In the late 1990’s, many years after Antek and Zviah passed away, the Israeli Air Force made a historic decision to open the IDF’s most difficult course – Combat Pilot Training Course – to girls. This historic move would potentially put Israeli girls in combat for the first time since 1948, and would do so from the most difficult and prestigious of places – the cockpit of F-15 and F-16 fighter jets. The dropout rate of this grueling course is very high, and only a handful complete the full three years of training.

In 2001, at the graduation ceremony for Israeli Fighter Pilots, a girl named Roni approached the stage to have her combat pilot wings affixed to her uniform by her commanders. This was a historic moment, as she was the first modern-day female combat pilot in the Israeli Air Force. 

It was also an emotional moment in Roni’s family – and in Jewish history. With her new wings firmly affixed to her uniform, Roni grasped them and looked up to heaven and said, “This is for you, Savta.” In this moving gesture, Roni dedicated her pilot wings to her late grandmother.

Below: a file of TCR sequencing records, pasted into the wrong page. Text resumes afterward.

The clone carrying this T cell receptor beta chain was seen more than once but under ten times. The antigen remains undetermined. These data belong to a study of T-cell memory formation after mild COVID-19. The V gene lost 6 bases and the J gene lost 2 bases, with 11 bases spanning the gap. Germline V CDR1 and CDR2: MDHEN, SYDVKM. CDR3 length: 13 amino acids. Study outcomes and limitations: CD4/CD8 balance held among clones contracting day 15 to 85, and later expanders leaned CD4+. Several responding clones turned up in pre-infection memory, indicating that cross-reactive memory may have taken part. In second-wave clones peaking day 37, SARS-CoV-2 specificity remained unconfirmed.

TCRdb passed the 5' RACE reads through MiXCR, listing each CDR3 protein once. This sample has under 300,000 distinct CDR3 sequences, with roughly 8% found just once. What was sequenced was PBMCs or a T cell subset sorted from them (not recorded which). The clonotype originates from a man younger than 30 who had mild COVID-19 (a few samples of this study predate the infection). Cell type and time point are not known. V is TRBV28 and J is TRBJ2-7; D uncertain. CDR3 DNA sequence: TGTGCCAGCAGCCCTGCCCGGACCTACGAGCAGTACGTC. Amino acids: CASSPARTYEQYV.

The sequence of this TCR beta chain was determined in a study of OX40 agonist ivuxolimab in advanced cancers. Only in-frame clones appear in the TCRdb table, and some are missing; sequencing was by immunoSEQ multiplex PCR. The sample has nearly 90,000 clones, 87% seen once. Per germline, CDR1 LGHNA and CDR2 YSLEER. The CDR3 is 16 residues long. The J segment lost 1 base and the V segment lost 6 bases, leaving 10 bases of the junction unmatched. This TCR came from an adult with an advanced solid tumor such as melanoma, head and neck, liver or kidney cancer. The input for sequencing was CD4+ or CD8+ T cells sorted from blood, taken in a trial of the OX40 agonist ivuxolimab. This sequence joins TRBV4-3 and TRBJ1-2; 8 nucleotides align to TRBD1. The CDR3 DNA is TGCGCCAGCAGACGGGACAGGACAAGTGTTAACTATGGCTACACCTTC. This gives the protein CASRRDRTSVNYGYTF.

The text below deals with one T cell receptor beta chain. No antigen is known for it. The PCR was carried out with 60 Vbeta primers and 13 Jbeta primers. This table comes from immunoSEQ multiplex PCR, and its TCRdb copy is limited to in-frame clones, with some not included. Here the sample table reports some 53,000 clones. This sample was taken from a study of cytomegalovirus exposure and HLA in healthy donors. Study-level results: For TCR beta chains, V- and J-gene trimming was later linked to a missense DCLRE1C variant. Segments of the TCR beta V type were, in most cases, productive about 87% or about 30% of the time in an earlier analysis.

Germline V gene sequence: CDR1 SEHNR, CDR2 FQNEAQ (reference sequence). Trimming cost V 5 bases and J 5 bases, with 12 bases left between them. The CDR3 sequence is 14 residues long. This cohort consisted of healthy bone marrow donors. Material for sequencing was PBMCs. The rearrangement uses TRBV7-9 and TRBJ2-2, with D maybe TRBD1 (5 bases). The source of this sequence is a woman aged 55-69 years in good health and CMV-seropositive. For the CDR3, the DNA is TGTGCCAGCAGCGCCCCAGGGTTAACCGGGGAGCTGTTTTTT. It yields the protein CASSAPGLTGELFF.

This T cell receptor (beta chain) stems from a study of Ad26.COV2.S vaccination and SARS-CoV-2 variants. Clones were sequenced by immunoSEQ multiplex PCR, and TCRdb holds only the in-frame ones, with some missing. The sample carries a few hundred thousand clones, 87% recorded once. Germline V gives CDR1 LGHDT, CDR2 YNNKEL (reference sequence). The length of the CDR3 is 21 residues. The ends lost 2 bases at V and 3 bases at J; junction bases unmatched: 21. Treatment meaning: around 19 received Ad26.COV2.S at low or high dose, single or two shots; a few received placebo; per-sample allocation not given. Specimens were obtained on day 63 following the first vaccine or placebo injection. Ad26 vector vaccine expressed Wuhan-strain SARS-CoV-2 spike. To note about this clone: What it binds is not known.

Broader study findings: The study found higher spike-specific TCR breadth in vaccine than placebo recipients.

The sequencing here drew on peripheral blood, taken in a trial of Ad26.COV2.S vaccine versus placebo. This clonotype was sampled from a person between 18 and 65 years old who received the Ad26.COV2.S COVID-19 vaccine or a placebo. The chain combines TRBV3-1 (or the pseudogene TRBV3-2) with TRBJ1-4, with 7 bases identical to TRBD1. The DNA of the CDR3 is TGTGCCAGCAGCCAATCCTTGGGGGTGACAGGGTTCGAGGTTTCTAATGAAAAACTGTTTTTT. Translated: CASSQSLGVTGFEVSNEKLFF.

Who was Roni’s grandmother? Roni was born and raised on Kibbutz Lochamei Ha’Getaot. Her grandfather was Antek Zuckerman. Her grandmother – Savta – was Zviah Lubetkin. 

From the street battles of the Warsaw Ghetto to the skies above Israel, from Savta Zvia to her young granddaughter Roni, we hear the resounding cry – in a tough but sweet female voice – of “Never Again.”







Thursday, September 14, 2017

Future Tense

This coming Shabbat, the 25th of Elul, 5777 (September 16, 2017), is the anniversary of the creation of the world. According to Talmudic tradition, on the 25th day of the Hebrew month of Elul, God began to create heaven and earth. The month of Elul is a 29 day month, and if you count through the six days of creation, the 6th day of creation falls on the first of Tishri, which we call Rosh Hashanah (September 21, 2017).